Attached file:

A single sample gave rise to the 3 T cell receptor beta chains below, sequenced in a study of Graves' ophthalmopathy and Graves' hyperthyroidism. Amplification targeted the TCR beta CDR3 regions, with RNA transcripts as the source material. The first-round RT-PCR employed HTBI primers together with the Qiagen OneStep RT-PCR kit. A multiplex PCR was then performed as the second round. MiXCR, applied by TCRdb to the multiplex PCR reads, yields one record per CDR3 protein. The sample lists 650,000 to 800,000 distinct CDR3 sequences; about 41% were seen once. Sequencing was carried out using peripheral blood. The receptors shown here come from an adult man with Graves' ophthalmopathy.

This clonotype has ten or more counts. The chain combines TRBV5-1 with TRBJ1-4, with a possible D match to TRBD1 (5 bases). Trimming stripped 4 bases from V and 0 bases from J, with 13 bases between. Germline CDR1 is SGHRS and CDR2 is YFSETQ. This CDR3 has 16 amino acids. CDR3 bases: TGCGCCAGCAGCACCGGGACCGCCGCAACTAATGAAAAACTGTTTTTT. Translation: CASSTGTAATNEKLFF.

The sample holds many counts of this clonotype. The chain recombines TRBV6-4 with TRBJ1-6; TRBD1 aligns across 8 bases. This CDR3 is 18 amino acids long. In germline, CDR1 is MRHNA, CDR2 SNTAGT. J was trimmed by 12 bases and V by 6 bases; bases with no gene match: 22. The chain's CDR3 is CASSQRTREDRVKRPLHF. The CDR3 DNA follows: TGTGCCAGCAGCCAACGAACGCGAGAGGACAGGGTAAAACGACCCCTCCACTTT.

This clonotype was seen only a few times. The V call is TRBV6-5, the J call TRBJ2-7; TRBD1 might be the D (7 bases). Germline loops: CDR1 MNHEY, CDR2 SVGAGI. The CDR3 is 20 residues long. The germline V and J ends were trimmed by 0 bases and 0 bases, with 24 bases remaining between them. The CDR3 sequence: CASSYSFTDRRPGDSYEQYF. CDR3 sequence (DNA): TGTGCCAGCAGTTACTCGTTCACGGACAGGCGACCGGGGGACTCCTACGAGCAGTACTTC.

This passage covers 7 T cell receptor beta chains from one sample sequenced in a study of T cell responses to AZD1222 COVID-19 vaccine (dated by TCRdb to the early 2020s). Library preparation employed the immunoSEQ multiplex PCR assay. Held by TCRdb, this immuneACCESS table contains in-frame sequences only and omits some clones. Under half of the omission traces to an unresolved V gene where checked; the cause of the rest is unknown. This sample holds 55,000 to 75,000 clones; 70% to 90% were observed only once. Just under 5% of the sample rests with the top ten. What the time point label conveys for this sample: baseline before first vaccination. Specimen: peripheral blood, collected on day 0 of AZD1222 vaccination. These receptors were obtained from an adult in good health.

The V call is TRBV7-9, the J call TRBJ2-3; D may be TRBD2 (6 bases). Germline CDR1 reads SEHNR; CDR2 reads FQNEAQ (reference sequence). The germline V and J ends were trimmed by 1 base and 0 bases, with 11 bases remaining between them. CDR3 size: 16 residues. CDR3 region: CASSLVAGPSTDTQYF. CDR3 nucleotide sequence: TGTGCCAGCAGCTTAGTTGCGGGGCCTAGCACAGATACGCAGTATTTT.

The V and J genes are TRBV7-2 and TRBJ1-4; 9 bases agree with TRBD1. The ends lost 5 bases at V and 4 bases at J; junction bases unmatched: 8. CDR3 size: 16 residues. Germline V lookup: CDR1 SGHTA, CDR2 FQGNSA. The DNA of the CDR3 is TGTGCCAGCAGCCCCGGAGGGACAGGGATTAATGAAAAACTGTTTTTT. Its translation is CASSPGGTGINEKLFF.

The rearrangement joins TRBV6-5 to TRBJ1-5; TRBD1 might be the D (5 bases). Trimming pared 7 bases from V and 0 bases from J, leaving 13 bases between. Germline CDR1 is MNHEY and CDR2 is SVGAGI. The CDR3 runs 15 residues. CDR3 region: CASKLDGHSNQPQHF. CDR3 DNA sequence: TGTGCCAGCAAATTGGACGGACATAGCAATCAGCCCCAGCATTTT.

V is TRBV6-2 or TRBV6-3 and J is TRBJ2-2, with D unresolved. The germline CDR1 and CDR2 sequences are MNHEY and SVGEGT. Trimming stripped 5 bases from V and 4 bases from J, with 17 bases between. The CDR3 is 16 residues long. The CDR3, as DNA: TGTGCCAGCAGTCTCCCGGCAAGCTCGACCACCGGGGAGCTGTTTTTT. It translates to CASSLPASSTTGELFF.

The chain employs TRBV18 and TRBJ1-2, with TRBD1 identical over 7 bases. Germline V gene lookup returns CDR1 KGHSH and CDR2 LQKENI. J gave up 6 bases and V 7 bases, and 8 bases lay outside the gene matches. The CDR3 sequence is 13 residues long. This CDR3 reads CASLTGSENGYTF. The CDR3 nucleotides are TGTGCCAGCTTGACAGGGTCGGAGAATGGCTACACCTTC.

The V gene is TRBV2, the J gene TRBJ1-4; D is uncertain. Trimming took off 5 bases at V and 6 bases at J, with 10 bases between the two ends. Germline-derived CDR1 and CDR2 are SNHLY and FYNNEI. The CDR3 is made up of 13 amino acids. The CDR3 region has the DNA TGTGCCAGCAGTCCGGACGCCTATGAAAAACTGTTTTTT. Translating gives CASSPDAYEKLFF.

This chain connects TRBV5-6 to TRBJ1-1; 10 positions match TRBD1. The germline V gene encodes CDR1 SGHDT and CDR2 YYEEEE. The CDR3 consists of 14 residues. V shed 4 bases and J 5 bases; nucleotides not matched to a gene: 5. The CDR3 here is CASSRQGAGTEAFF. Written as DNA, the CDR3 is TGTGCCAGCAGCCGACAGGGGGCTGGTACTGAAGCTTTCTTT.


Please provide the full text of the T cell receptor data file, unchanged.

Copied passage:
A single sample gave rise to the 3 T cell receptor beta chains below, sequenced in a study of Graves' ophthalmopathy and Graves' hyperthyroidism. Amplification targeted the TCR beta CDR3 regions, with RNA transcripts as the source material. The first-round RT-PCR employed HTBI primers together with the Qiagen OneStep RT-PCR kit. A multiplex PCR was then performed as the second round. MiXCR, applied by TCRdb to the multiplex PCR reads, yields one record per CDR3 protein. The sample lists 650,000 to 800,000 distinct CDR3 sequences; about 41% were seen once. Sequencing was carried out using peripheral blood. The receptors shown here come from an adult man with Graves' ophthalmopathy.

This clonotype has ten or more counts. The chain combines TRBV5-1 with TRBJ1-4, with a possible D match to TRBD1 (5 bases). Trimming stripped 4 bases from V and 0 bases from J, with 13 bases between. Germline CDR1 is SGHRS and CDR2 is YFSETQ. This CDR3 has 16 amino acids. CDR3 bases: TGCGCCAGCAGCACCGGGACCGCCGCAACTAATGAAAAACTGTTTTTT. Translation: CASSTGTAATNEKLFF.

The sample holds many counts of this clonotype. The chain recombines TRBV6-4 with TRBJ1-6; TRBD1 aligns across 8 bases. This CDR3 is 18 amino acids long. In germline, CDR1 is MRHNA, CDR2 SNTAGT. J was trimmed by 12 bases and V by 6 bases; bases with no gene match: 22. The chain's CDR3 is CASSQRTREDRVKRPLHF. The CDR3 DNA follows: TGTGCCAGCAGCCAACGAACGCGAGAGGACAGGGTAAAACGACCCCTCCACTTT.

This clonotype was seen only a few times. The V call is TRBV6-5, the J call TRBJ2-7; TRBD1 might be the D (7 bases). Germline loops: CDR1 MNHEY, CDR2 SVGAGI. The CDR3 is 20 residues long. The germline V and J ends were trimmed by 0 bases and 0 bases, with 24 bases remaining between them. The CDR3 sequence: CASSYSFTDRRPGDSYEQYF. CDR3 sequence (DNA): TGTGCCAGCAGTTACTCGTTCACGGACAGGCGACCGGGGGACTCCTACGAGCAGTACTTC.

This passage covers 7 T cell receptor beta chains from one sample sequenced in a study of T cell responses to AZD1222 COVID-19 vaccine (dated by TCRdb to the early 2020s). Library preparation employed the immunoSEQ multiplex PCR assay. Held by TCRdb, this immuneACCESS table contains in-frame sequences only and omits some clones. Under half of the omission traces to an unresolved V gene where checked; the cause of the rest is unknown. This sample holds 55,000 to 75,000 clones; 70% to 90% were observed only once. Just under 5% of the sample rests with the top ten. What the time point label conveys for this sample: baseline before first vaccination. Specimen: peripheral blood, collected on day 0 of AZD1222 vaccination. These receptors were obtained from an adult in good health.

The V call is TRBV7-9, the J call TRBJ2-3; D may be TRBD2 (6 bases). Germline CDR1 reads SEHNR; CDR2 reads FQNEAQ (reference sequence). The germline V and J ends were trimmed by 1 base and 0 bases, with 11 bases remaining between them. CDR3 size: 16 residues. CDR3 region: CASSLVAGPSTDTQYF. CDR3 nucleotide sequence: TGTGCCAGCAGCTTAGTTGCGGGGCCTAGCACAGATACGCAGTATTTT.

The V and J genes are TRBV7-2 and TRBJ1-4; 9 bases agree with TRBD1. The ends lost 5 bases at V and 4 bases at J; junction bases unmatched: 8. CDR3 size: 16 residues. Germline V lookup: CDR1 SGHTA, CDR2 FQGNSA. The DNA of the CDR3 is TGTGCCAGCAGCCCCGGAGGGACAGGGATTAATGAAAAACTGTTTTTT. Its translation is CASSPGGTGINEKLFF.

The rearrangement joins TRBV6-5 to TRBJ1-5; TRBD1 might be the D (5 bases). Trimming pared 7 bases from V and 0 bases from J, leaving 13 bases between. Germline CDR1 is MNHEY and CDR2 is SVGAGI. The CDR3 runs 15 residues. CDR3 region: CASKLDGHSNQPQHF. CDR3 DNA sequence: TGTGCCAGCAAATTGGACGGACATAGCAATCAGCCCCAGCATTTT.

V is TRBV6-2 or TRBV6-3 and J is TRBJ2-2, with D unresolved. The germline CDR1 and CDR2 sequences are MNHEY and SVGEGT. Trimming stripped 5 bases from V and 4 bases from J, with 17 bases between. The CDR3 is 16 residues long. The CDR3, as DNA: TGTGCCAGCAGTCTCCCGGCAAGCTCGACCACCGGGGAGCTGTTTTTT. It translates to CASSLPASSTTGELFF.

The chain employs TRBV18 and TRBJ1-2, with TRBD1 identical over 7 bases. Germline V gene lookup returns CDR1 KGHSH and CDR2 LQKENI. J gave up 6 bases and V 7 bases, and 8 bases lay outside the gene matches. The CDR3 sequence is 13 residues long. This CDR3 reads CASLTGSENGYTF. The CDR3 nucleotides are TGTGCCAGCTTGACAGGGTCGGAGAATGGCTACACCTTC.

The V gene is TRBV2, the J gene TRBJ1-4; D is uncertain. Trimming took off 5 bases at V and 6 bases at J, with 10 bases between the two ends. Germline-derived CDR1 and CDR2 are SNHLY and FYNNEI. The CDR3 is made up of 13 amino acids. The CDR3 region has the DNA TGTGCCAGCAGTCCGGACGCCTATGAAAAACTGTTTTTT. Translating gives CASSPDAYEKLFF.

This chain connects TRBV5-6 to TRBJ1-1; 10 positions match TRBD1. The germline V gene encodes CDR1 SGHDT and CDR2 YYEEEE. The CDR3 consists of 14 residues. V shed 4 bases and J 5 bases; nucleotides not matched to a gene: 5. The CDR3 here is CASSRQGAGTEAFF. Written as DNA, the CDR3 is TGTGCCAGCAGCCGACAGGGGGCTGGTACTGAAGCTTTCTTT.